Extra Bits - Vol. 1
Generation Trauma & Queer Bridgertons
Every piece I write gets edited by me about a million times before my draft. I find it easier to overwrite as opposed to filling in later. Anyway this is what got left on the cutting room floor this time around.
The Published Piece (Click the photo to read):
The bits that got cut:
It feels like we are in the Pop Culture season of unhealed generational trauma & mommy issues, and in the middle of the trial-and-error efforts to bring more Black and other POC into the Hollywood fold. Encanto, Turning Red, and Umma all touch on both and now, Bridgerton joins in.
A prominent theme this season (other than diversity) is generational trauma and the effect it has when it’s ignored. After watching his father die, Anthony becomes the new Viscount at 18 and essentially shuts down emotionally. Rarely addressing his fathers death as the new patriarch leads him to becoming distant with his siblings, specifically the youngest son Gregory. In a precious scene where Anthony realizes the harm not addressing his trauma has done, he opens up with what feels like the intention to not pass on his emotional blockage.
We see many female characters, who presumably have inherited the most pain from their mothers or grandmothers, breaking with these generational patterns, as well. Lady Mary stands up to her mother who has given her pain that she managed to pass down to a daughter who isn’t hers by birth; Lady Featherington, even in her shady ways, steps into her own clever power and seemingly opts to stop depending on a man, something she no doubt was trained to do by her mother; and in an incredible monologue, Edwina Sharma shakes off living a life she didn’t ask for, curated by her sister and mother, and decides to live and love on her own terms.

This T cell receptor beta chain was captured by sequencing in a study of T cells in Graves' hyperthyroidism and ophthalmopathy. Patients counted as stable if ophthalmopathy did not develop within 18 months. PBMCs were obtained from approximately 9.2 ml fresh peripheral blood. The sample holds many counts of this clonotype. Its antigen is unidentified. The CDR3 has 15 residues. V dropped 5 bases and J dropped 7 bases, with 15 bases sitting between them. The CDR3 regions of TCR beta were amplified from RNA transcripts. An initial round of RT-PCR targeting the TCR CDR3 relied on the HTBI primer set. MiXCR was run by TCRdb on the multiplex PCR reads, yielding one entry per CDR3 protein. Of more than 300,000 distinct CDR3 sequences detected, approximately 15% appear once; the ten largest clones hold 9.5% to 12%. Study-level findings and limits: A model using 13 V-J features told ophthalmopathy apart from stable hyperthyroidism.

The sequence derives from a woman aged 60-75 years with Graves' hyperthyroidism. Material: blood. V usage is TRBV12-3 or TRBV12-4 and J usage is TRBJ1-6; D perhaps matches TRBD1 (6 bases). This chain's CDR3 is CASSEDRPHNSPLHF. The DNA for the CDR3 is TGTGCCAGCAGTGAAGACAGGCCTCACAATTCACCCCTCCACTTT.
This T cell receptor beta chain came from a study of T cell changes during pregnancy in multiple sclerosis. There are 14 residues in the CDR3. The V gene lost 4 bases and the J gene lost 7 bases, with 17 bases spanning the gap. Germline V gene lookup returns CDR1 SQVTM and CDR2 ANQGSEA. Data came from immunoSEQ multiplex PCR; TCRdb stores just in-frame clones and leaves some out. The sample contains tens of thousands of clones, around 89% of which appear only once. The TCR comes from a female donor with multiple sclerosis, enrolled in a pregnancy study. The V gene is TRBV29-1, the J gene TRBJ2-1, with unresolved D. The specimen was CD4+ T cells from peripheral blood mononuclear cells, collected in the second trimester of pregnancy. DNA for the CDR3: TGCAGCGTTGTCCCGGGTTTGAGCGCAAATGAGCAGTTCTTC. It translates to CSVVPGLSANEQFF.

Eloise, a Bridgerton determined to forge her own path, reluctantly makes her debut this season. I was more hopeful than ever that her storyline would be well taken care of because last seasons performance made her my favorite. Perhaps it’s because I am so desperately yearning for queerness amongst the people of the ton, that I attached myself to the nearest character who could be read as such—but it’s far too lazy to label her as queer coded. Although I'd HAPPILY welcome her on Team Sappho, I won’t assume she is just because she doesn’t want her dance card filled with the names of cishet gentlemen who have inherited titles, but zero personality. She’s not gay because she finds the banality in creating a life the revolves around men and babies, she just wants more, and this season has set her story up well to get it.
Why I cut them:
I was essentially writing two pieces in one—I wanted to talk about how unhealed generational trauma has been showing up in lots of Pop Culture recently AND about the issues I had with the “color-blind” casting on Bridgerton. Both make sense as they show up in the show BUT I had to pick a lane so I went with the casting. I also REALLY wanted to share my feelings on Eloise being read as queer by so many viewers and that just didn’t fit anywhere…i just wanted to talk about gay shit for a minute.
I love the final piece though and where my editor and I landed on it and I could have turned these cut bits into another piece, but in my opinion I don’t have enough here to build it out into something full.
Feels like the bits I cut out of pieces are the only type of leftovers I like :)